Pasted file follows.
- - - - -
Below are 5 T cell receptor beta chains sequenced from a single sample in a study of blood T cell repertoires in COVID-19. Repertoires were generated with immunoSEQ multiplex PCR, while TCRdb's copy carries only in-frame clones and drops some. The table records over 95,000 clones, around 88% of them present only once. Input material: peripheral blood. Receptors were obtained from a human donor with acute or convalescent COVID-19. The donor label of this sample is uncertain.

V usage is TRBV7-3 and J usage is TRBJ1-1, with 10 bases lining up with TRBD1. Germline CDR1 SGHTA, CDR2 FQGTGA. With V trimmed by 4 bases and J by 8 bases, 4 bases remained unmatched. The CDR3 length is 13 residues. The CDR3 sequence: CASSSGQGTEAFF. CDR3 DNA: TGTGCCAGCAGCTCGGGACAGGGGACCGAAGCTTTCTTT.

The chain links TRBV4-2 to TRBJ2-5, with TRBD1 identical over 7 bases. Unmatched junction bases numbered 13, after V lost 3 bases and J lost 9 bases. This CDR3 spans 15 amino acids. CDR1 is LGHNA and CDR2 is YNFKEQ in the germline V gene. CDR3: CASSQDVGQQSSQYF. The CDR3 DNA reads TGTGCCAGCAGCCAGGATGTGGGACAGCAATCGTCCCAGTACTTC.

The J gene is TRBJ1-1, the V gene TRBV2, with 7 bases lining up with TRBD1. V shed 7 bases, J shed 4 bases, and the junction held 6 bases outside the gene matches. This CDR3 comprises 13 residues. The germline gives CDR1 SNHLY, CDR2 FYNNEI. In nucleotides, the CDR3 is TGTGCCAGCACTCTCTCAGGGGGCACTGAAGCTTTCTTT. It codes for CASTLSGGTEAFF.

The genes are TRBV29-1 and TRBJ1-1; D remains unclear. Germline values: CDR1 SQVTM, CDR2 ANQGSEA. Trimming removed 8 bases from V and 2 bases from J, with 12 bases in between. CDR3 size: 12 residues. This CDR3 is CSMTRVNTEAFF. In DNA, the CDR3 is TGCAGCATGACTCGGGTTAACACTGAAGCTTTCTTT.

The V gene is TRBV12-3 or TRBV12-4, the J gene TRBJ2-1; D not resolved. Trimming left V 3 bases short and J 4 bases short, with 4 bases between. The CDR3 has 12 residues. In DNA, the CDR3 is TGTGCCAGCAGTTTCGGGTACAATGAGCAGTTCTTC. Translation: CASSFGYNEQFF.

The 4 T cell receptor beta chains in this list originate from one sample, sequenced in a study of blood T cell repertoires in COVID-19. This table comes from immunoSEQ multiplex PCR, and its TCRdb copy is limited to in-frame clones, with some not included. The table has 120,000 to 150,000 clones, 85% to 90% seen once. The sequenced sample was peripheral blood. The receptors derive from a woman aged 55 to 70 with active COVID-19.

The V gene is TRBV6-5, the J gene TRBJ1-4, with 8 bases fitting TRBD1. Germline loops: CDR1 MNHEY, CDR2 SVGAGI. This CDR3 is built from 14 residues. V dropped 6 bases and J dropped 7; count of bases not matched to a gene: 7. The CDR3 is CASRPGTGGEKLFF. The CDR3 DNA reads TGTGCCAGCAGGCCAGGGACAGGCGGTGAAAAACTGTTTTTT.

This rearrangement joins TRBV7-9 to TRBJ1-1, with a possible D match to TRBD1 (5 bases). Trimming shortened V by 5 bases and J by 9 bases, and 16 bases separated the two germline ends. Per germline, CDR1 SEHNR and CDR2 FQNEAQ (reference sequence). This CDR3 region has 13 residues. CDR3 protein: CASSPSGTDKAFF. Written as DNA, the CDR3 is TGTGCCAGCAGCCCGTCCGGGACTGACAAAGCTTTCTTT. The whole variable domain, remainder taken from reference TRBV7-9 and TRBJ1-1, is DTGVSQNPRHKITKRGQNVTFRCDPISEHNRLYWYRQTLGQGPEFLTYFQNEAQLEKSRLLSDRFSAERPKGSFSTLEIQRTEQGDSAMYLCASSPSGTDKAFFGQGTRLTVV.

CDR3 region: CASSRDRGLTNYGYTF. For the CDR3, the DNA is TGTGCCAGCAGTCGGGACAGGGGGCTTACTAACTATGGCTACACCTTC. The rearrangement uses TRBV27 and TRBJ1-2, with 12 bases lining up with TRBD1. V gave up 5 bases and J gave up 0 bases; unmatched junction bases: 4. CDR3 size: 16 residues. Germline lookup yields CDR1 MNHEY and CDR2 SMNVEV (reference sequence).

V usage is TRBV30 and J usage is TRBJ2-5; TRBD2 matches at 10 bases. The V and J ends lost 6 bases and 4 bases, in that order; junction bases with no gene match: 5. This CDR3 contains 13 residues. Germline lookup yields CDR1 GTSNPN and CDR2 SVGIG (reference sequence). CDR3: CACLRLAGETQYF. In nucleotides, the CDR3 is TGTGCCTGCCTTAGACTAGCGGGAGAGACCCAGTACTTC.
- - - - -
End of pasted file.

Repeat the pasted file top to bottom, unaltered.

Below are 5 T cell receptor beta chains sequenced from a single sample in a study of blood T cell repertoires in COVID-19. Repertoires were generated with immunoSEQ multiplex PCR, while TCRdb's copy carries only in-frame clones and drops some. The table records over 95,000 clones, around 88% of them present only once. Input material: peripheral blood. Receptors were obtained from a human donor with acute or convalescent COVID-19. The donor label of this sample is uncertain.

V usage is TRBV7-3 and J usage is TRBJ1-1, with 10 bases lining up with TRBD1. Germline CDR1 SGHTA, CDR2 FQGTGA. With V trimmed by 4 bases and J by 8 bases, 4 bases remained unmatched. The CDR3 length is 13 residues. The CDR3 sequence: CASSSGQGTEAFF. CDR3 DNA: TGTGCCAGCAGCTCGGGACAGGGGACCGAAGCTTTCTTT.

The chain links TRBV4-2 to TRBJ2-5, with TRBD1 identical over 7 bases. Unmatched junction bases numbered 13, after V lost 3 bases and J lost 9 bases. This CDR3 spans 15 amino acids. CDR1 is LGHNA and CDR2 is YNFKEQ in the germline V gene. CDR3: CASSQDVGQQSSQYF. The CDR3 DNA reads TGTGCCAGCAGCCAGGATGTGGGACAGCAATCGTCCCAGTACTTC.

The J gene is TRBJ1-1, the V gene TRBV2, with 7 bases lining up with TRBD1. V shed 7 bases, J shed 4 bases, and the junction held 6 bases outside the gene matches. This CDR3 comprises 13 residues. The germline gives CDR1 SNHLY, CDR2 FYNNEI. In nucleotides, the CDR3 is TGTGCCAGCACTCTCTCAGGGGGCACTGAAGCTTTCTTT. It codes for CASTLSGGTEAFF.

The genes are TRBV29-1 and TRBJ1-1; D remains unclear. Germline values: CDR1 SQVTM, CDR2 ANQGSEA. Trimming removed 8 bases from V and 2 bases from J, with 12 bases in between. CDR3 size: 12 residues. This CDR3 is CSMTRVNTEAFF. In DNA, the CDR3 is TGCAGCATGACTCGGGTTAACACTGAAGCTTTCTTT.

The V gene is TRBV12-3 or TRBV12-4, the J gene TRBJ2-1; D not resolved. Trimming left V 3 bases short and J 4 bases short, with 4 bases between. The CDR3 has 12 residues. In DNA, the CDR3 is TGTGCCAGCAGTTTCGGGTACAATGAGCAGTTCTTC. Translation: CASSFGYNEQFF.

The 4 T cell receptor beta chains in this list originate from one sample, sequenced in a study of blood T cell repertoires in COVID-19. This table comes from immunoSEQ multiplex PCR, and its TCRdb copy is limited to in-frame clones, with some not included. The table has 120,000 to 150,000 clones, 85% to 90% seen once. The sequenced sample was peripheral blood. The receptors derive from a woman aged 55 to 70 with active COVID-19.

The V gene is TRBV6-5, the J gene TRBJ1-4, with 8 bases fitting TRBD1. Germline loops: CDR1 MNHEY, CDR2 SVGAGI. This CDR3 is built from 14 residues. V dropped 6 bases and J dropped 7; count of bases not matched to a gene: 7. The CDR3 is CASRPGTGGEKLFF. The CDR3 DNA reads TGTGCCAGCAGGCCAGGGACAGGCGGTGAAAAACTGTTTTTT.

This rearrangement joins TRBV7-9 to TRBJ1-1, with a possible D match to TRBD1 (5 bases). Trimming shortened V by 5 bases and J by 9 bases, and 16 bases separated the two germline ends. Per germline, CDR1 SEHNR and CDR2 FQNEAQ (reference sequence). This CDR3 region has 13 residues. CDR3 protein: CASSPSGTDKAFF. Written as DNA, the CDR3 is TGTGCCAGCAGCCCGTCCGGGACTGACAAAGCTTTCTTT. The whole variable domain, remainder taken from reference TRBV7-9 and TRBJ1-1, is DTGVSQNPRHKITKRGQNVTFRCDPISEHNRLYWYRQTLGQGPEFLTYFQNEAQLEKSRLLSDRFSAERPKGSFSTLEIQRTEQGDSAMYLCASSPSGTDKAFFGQGTRLTVV.

CDR3 region: CASSRDRGLTNYGYTF. For the CDR3, the DNA is TGTGCCAGCAGTCGGGACAGGGGGCTTACTAACTATGGCTACACCTTC. The rearrangement uses TRBV27 and TRBJ1-2, with 12 bases lining up with TRBD1. V gave up 5 bases and J gave up 0 bases; unmatched junction bases: 4. CDR3 size: 16 residues. Germline lookup yields CDR1 MNHEY and CDR2 SMNVEV (reference sequence).

V usage is TRBV30 and J usage is TRBJ2-5; TRBD2 matches at 10 bases. The V and J ends lost 6 bases and 4 bases, in that order; junction bases with no gene match: 5. This CDR3 contains 13 residues. Germline lookup yields CDR1 GTSNPN and CDR2 SVGIG (reference sequence). CDR3: CACLRLAGETQYF. In nucleotides, the CDR3 is TGTGCCTGCCTTAGACTAGCGGGAGAGACCCAGTACTTC.